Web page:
Another Awesome 
Fedora Linux User
Image showing the text, Another Awesome Fedora Linux User, in a dialog box along with the choosen embroidery font, Geneva Simple Sans
Lettering creation dialog box

A preview will appear, click on Quit

Preview of stitches for the text, Another Awesome Fedora Linux User, created by Ink/Stitch
Preview image of text to be embroidered

Then click on Apply and Quit in the lettering creation dialog box. Your text should appear in your Inkscape document.

Text to be embroidered in the top left corner of an otherwise empty Inkscape document
Resulting text in Inkscape document

Create a checkered background and resize the document to content by opening up the document properties dialog box File>Document Properties…

Document properties dialog box to resize a document
Document properties dialog box

Your document should now be a little larger than your text.

Document is a little larger than the text
Text in resized document

Clean Up Stitches

Many commercial embroidery machines support jump instructions which can save human time in finishing the embroidered garment. Examine the text preview image. A single continuous thread sews all the letters. Stitches joining the letters are typically removed. These stitches can either be cut by hand after the embroidery is done, or they can be cut by the embroidery machine if it supports jump instructions. Ink/Stitch can add these jump instructions.

Add jump instructions by selecting View>Zoom>Zoom Page to enlarge the view of the drawing. Press s to choose the Select and transform objects tool. Choose Extensions>Ink/Stitch>Commands>Attach Commands to Selected Objects. A dialog box should appear, check just the Trim thread after sewing this object option.

Ink/Stitch `Attach commands to selected object` dialog box showing option to `Trim thread after sewing this object`
Attach commands dialog

Then click in the drawing area and select the first letter of the text

The first letter A in the text is selected
Select first letter of the text

Then click Apply, and some cut symbols should appear above the letter.

The first letter A has scissor symbols above it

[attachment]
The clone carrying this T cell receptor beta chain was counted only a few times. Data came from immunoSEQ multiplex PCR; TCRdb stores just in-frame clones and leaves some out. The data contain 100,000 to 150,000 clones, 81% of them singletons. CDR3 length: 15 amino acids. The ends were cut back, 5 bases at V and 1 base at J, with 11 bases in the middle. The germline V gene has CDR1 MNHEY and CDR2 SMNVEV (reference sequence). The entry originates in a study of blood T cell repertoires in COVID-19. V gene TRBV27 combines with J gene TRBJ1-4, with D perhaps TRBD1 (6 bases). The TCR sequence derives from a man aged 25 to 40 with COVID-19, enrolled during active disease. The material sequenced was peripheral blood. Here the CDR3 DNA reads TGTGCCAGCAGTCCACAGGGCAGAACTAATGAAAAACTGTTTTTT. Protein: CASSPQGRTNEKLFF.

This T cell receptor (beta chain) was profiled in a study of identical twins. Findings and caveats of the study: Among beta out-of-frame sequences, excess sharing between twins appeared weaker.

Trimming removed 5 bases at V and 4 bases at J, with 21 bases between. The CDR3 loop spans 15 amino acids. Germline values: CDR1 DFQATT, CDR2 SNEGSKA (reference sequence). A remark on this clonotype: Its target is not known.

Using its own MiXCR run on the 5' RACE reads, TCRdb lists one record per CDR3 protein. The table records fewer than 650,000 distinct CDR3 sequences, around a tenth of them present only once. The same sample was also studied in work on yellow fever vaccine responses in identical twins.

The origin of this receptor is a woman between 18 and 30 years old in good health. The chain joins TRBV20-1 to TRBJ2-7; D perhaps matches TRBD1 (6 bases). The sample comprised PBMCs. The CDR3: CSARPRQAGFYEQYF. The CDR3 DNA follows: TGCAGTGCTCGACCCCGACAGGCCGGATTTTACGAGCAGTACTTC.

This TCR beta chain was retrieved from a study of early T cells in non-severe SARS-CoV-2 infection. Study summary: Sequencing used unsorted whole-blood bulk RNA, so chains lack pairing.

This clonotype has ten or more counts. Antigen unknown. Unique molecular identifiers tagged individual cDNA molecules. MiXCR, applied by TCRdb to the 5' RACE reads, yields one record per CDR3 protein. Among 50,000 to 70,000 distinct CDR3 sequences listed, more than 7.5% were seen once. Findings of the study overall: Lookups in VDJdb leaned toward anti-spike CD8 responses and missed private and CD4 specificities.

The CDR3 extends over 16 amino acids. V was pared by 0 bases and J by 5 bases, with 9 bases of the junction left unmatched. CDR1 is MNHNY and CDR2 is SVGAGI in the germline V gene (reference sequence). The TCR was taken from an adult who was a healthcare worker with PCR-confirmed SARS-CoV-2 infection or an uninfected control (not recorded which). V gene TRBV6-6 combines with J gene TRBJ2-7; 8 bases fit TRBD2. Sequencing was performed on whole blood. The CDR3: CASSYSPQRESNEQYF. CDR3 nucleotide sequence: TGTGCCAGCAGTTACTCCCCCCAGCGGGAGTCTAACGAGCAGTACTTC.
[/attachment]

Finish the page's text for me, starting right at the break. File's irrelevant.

Scissor symbols above first letter

Repeat this process for all letters.

All the letters in the text have symbols above them
Separately embroidered letters

Now save your design, as before, in both SVG and DST formats. Check the likely quality of the embroidered text by previewing your DST file (in this case named AnotherAwesomeFedoraLinuxUserBack.dst – replaced this by the filename you chose), using

vpype eread AnotherAwesomeFedoraLinuxUserBack.dst show
Illustration showing a green stitch pattern that forms the txt, Another Awesome Fedora Linux User
Preview of text to be embroidered created by vpype-embroidery

Check the dimensions of your design, if you need to resize it, you should resize the SVG design file before exporting it as a DST file.

Create a Mockup

To show the approximate placement of your design on the polo shirt create a mockup. You can then send this to an embroidery company with your DST file. The Fedora Design Team has a wiki page with examples of mockups. An example mockup made using Kolourpaint is below.

Image showing drawings of front and back of a polo shirt with Tux placed on the front left and text on the back top and middle
Mockup image of polo shirt with design

You can also use an appropriately licensed drawing of a polo shirt, for example from Wikimedia Commons.

Example Shirt

Pictures of a finished embroidered polo shirt are below

Embroidered black polo shirt front with white thread used to embroider Tux
Front of embroidered shirt
Back of black polo shirt, with white embroidered text
Back of embroidered shirt
Closeup of the front left of a person wearing a black polo shirt with Tux embroidered on it with white thread.
Closeup of embroidered Tux
Back of person wearing a polo shirt with the text, Another Awesome Fedora Linux User, embroidered on the shirt
Closeup of embroidered text

Further Information

A three color image of Tux is also available, but single colors are easiest to achieve good embroidered results with. Adaptation of this shaded multiple color image is required to use it for embroidery. Additional tutorial information is available on the Ink/Stitch website.

Some companies that can do embroidery given a DST file include:

Search the internet for machine embroidery services close to you or a hackerspace with an embroidery machine you can use.

This article has benefited from many helpful suggestions from Michael Njuguna of Marvel Ark and Brian Lee of Embroidery Your Way.

Fedora Project community


  1. estou usando nosso Fedora Plasma ,bem feito rápido ,e melhor ainda respeita o internauta ,realmente nosso Linux tem obrigação de entender e ajudar nas vezes que somos invadido e tiram nossos driver ,Linux talves ou verdade será o unico que ira sobreviver ,e nosso Fedora estara lá sempre

  2. Good article. Thank you

  3. we3e

    where is list of compatibility models hardware?

  4. Christoph

    This is so cool! My Wife has a friend with a small Embroidery Machine (Consumer lvl, not a pro model) and i learned that inkstitch supports the file format.

    Can’t wait to try 🙂

    Thank your for the article!

  5. Glad you liked it. It can be helpful to first embroider the design on a small piece of fabric similar to that used for the final garment to check it is ok before embroidering the more expensive garment.

  6. Enric

    Love that!!

    I’m going to grab a few death metal logos !!! I think there are site where you can make embroidered hoodies and hats!!

  7. This is really awesome! My wife has a friend who owns a little embroidery machine, and I discovered that the file format is supported by inkstitch.